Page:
Board Chair John Fasana wants smaller street improvements instead
By Eljiah Chilan, May 18, 2017
In a blow to advocates of a 710 freeway tunnel, a Metro committee yesterday approved a motion calling on the agency’s Board of Directors to support an alternative to the project that would facilitate street improvements and better connections to public transit in the area, rather than building the multi-billion tunnel.
The Metro Board’s Ad Hoc Congestion, Highways and Roads Committee approved the motion, introduced by Board Chair John Fasana, in a contentious 3-2 vote, as The Source reports. It will be considered by the full Board at its next meeting on Thursday, May 25.
The question of how to compensate for a never-built extension of the 710 freeway has been debated for years. In 2013, a Metro study presented five options for closing the gap between the freeway’s current terminus just above the 10 freeway to the 210 in Pasadena.
Only one of those plans—the tunnel—would create a new path for drivers. The others, which include a light rail system and a rapid bus line, are focused on expanding options for commuters in the area.
Fasana’s motion favors the so-called “Transportation System Management/Transportation Demand Management” alternative, which focuses on smaller-scale improvements that could help relieve congestion in the area. Those include more frequent bus service, widening certain streets, and better traffic signal synchronization.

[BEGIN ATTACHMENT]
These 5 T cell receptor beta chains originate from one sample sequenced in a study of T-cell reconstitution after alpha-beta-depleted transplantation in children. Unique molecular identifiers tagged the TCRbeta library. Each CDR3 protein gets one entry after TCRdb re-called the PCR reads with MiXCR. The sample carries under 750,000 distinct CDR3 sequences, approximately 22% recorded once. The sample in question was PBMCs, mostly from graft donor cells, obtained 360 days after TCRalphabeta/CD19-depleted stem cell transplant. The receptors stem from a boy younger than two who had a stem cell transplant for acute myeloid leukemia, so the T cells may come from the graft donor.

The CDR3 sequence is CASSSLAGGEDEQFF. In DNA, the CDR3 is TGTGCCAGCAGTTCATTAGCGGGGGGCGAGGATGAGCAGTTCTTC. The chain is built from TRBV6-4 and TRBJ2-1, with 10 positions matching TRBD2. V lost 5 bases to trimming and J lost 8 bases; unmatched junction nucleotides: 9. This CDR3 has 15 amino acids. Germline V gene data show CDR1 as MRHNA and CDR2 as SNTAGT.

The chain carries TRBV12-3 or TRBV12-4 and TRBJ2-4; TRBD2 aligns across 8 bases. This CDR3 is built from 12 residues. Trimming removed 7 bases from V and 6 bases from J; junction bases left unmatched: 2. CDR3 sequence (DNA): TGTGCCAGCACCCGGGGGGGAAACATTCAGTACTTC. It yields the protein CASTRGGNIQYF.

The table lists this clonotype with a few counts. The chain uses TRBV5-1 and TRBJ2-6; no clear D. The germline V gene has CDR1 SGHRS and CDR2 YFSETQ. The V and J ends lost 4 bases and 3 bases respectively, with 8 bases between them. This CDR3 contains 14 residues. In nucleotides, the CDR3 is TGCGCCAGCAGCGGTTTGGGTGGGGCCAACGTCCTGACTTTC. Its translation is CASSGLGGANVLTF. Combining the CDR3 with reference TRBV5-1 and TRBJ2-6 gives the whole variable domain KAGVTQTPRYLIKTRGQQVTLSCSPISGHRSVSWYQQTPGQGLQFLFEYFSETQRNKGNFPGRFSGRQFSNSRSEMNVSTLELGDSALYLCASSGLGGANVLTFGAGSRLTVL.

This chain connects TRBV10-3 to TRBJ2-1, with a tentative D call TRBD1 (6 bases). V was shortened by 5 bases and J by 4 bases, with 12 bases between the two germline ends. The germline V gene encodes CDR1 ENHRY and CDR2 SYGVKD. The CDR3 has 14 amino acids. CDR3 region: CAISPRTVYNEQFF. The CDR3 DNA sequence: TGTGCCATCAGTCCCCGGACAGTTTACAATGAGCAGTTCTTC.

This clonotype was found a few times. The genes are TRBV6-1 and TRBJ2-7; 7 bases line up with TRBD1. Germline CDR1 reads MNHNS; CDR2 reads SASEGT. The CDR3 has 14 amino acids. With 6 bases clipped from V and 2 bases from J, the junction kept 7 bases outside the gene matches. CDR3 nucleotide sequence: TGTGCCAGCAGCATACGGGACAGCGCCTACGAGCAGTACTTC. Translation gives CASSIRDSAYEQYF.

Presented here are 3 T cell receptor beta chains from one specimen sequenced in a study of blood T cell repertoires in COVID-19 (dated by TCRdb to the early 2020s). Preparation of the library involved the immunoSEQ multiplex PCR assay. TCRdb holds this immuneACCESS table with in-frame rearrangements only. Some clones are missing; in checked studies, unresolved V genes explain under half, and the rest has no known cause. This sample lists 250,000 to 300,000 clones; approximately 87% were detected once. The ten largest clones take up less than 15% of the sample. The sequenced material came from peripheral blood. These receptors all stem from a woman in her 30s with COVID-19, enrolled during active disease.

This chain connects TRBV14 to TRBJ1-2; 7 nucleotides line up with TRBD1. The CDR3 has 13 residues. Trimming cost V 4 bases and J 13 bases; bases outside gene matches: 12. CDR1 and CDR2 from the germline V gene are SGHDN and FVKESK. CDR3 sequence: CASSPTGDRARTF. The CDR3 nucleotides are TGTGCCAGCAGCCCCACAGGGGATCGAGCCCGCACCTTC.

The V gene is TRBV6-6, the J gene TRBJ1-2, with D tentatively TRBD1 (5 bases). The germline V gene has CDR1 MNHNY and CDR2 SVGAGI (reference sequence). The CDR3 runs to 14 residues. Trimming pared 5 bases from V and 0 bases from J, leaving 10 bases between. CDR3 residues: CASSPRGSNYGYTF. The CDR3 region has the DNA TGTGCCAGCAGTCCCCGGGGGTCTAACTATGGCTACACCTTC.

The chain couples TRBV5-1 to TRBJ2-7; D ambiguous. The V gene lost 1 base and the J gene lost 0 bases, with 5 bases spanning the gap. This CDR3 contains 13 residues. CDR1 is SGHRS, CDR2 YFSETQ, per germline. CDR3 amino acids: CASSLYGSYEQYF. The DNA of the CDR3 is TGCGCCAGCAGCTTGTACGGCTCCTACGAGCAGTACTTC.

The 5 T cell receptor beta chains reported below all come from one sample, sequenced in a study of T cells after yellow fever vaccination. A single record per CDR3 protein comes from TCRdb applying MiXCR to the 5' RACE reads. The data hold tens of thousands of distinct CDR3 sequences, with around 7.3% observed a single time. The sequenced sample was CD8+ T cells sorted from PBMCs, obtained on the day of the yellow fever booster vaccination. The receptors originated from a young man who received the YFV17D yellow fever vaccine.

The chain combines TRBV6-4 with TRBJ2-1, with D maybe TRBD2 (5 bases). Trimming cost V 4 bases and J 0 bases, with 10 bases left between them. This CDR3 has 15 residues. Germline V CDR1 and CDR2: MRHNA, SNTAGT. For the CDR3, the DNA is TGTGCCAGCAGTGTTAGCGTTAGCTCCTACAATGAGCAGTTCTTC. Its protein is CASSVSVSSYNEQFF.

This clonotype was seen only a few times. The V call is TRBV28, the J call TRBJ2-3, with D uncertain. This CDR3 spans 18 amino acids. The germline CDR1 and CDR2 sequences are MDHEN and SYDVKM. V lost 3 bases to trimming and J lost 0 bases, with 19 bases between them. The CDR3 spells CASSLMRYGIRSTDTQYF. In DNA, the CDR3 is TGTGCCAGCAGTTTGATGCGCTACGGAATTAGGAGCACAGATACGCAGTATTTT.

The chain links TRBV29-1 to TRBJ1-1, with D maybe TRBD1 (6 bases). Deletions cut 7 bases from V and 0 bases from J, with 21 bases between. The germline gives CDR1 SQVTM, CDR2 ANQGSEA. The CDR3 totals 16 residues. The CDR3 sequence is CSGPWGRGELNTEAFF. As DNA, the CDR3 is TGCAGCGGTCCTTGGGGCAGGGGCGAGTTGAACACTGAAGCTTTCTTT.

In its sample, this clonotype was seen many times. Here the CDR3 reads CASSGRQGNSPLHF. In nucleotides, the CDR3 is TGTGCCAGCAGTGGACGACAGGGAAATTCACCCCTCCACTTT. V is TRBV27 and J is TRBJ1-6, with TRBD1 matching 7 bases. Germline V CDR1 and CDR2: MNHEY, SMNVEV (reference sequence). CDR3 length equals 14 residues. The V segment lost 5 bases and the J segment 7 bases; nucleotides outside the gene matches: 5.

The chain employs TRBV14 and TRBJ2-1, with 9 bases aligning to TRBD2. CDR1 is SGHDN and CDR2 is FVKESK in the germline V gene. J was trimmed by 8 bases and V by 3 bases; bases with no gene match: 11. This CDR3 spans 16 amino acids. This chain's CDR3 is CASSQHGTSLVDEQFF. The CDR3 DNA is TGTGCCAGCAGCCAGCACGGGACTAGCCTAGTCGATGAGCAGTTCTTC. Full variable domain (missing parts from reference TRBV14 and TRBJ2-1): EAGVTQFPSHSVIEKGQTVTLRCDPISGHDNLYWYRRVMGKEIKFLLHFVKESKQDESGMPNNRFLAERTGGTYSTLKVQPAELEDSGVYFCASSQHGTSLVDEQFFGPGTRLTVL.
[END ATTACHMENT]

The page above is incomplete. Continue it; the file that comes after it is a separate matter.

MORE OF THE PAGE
Fasana notes in the motion that the agency lacks the money needed to construct the tunnel (costs are projected to be over $3 billion), while light rail and rapid bus options “may not produce the expected traffic impact mitigation.”
When LA County voters approved Measure R in 2008, $780 million was set aside for the 710 project. Fasana’s motion calls for $105 million of those funds to be dedicated to the TSM/TDM plan, while the remaining money would be used for “mobility improvement projects” in the San Gabriel Valley.
This isn’t the only threat to the tunnel’s possible construction. In February, Assemblymember Chris Holden, D-Pasadena, announced a bill that would effectively prohibit building the costly project.